Small plates are proving to be a big attraction at restaurants around the country.
While independent operators began featuring smaller, less expensive portions years ago, recently chain operators have been stepping up to the small plate, too.
Experts note that the smaller offerings serve several purposes. On one hand, they help to attract customers concerned about spending and those worried about their diets.
At the same time, small plates provide bar menus with a new alternative to traditional appetizers and allow chefs to test drive ingredients and ideas that might be seasonal or outside of their traditional offerings.
“As we headed into the recession, all of the sudden small plates became value plates,” said Darren Tristano, executive vice president at Technomic Inc., a Chicago-based market research firm. “By allowing consumers to purchase at a smaller price point, we’re very much on track with what consumers are looking for.”
He also noted that some consumers are concerned about large portions and feeling guilty about taking home leftovers, while others want to avoid paying higher prices for what they consider to be too much food.
Smaller plates are good menu additions for operators looking to buoy sales and increase their profit margins, too, observers say.
“Operators are able to offer smaller plates at premium prices, and many consumers order multiple small plates, which can bring the average check up to a pretty consistent level,” Tristano said. “Because you’re not adding much to inventory, the food cost isn’t that high, and as result, pretty good margins can be built into small plates.”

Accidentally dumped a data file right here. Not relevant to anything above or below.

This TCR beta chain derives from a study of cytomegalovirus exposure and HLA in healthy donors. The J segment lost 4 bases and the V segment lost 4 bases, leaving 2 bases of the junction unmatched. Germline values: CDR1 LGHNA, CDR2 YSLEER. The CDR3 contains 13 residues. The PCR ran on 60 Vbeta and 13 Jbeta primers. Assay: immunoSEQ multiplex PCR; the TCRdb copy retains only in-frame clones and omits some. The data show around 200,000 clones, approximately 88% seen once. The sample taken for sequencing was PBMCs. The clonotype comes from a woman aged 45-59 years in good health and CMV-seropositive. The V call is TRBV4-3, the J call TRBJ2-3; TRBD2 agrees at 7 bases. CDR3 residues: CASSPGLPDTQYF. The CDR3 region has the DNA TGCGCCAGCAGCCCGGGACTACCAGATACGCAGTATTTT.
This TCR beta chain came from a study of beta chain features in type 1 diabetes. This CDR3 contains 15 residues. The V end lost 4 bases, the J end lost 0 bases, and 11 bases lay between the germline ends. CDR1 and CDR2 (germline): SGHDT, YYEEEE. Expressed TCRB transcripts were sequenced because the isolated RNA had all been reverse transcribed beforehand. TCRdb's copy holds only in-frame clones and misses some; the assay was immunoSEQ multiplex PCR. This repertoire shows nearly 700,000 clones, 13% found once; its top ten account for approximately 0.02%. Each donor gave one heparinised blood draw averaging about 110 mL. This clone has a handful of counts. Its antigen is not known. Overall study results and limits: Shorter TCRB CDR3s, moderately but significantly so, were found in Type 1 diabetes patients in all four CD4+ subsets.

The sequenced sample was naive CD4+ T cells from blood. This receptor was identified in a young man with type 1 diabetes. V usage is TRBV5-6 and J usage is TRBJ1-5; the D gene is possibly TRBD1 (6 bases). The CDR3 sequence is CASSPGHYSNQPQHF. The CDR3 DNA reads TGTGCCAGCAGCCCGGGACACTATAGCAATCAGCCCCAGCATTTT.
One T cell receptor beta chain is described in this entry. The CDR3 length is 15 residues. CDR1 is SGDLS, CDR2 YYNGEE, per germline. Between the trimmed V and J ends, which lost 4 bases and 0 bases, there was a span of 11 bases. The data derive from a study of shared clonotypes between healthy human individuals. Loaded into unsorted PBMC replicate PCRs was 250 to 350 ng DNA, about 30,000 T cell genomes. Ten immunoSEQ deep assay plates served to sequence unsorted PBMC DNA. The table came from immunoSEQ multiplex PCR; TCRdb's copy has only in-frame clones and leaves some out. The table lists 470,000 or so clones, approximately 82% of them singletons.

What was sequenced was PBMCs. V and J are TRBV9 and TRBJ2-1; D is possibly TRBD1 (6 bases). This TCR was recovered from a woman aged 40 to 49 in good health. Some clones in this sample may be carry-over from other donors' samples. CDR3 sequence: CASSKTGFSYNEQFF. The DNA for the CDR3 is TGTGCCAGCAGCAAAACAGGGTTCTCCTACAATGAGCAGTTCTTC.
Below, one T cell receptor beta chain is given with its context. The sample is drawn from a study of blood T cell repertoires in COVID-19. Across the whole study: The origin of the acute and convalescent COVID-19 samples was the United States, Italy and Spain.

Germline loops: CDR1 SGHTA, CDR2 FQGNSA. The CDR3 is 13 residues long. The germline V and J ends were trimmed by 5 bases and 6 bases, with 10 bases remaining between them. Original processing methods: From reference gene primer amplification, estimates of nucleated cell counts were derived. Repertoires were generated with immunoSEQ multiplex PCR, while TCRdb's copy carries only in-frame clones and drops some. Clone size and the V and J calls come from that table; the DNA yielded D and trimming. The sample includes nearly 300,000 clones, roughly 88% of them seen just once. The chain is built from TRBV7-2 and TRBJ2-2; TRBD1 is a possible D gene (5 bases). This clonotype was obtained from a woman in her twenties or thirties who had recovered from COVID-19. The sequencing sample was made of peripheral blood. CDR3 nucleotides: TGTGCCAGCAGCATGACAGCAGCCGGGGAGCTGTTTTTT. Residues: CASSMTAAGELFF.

That appears to be the case at Los Angeles-based California Pizza Kitchen, which debuted its “Small Cravings” menu early in 2010. During the company’s second-quarter conference call last year, chief operating officer Sue Collyns said average check prices were up by 20 percent — due in part to the Small Cravings menu — and that the items had boosted incremental sales.
CPK’s Small Cravings menu items are priced from $4 to $7, while the restaurant chain offers its appetizers for $7 to $11. The small plates’ portions are smaller than appetizers and can be shared by two people or act as a small meal for one. Items include grilled marinated Korean BBQ Steak Tacos, Spicy Chicken Tinga Quesadilla and an Asparagus and Arugula Salad.
Last year The Cheesecake Factory, Mimi’s Cafe, Houlihan’s and P.F. Chang’s also added small plates to their menus.
One of the biggest fears about adding small plates, however, is that consumers will shun standard menu items and their higher prices and opt instead for a smaller, lower-priced plate, said Eric Giandelone, an analyst with market research firm Mintel.
Ideally, smaller plates could be used to lure consumers looking for a quick snack during off-peak hours.
“That’s the hope,” Giandelone said. “But it’s hard to know whether that actually plays out until you try it.”
Adding more small plate items boosted revenues at Bar Louie restaurants, the 46-unit casual-dining chain based in Glenview, Ill. They now account for 27 percent of total sales. Although small plates were on the menu when Bar Louie first opened 20 years ago, executives added more than 10 new options in the past few years, said Marc Wuenschel, Bar Louie’s vice president of culinary.
“We see groups of 10 come in and have small plate parties,” Wuenschel said. “We’re the local meeting place for friends.”
Bar Louie favorites include Tempura Shrimp with a trio of dipping sauces, $9.99; Hummus, Tabbouleh and Tzatziki, $7.99; and Chicken Nachos with spicy cheese sauce, $10.49.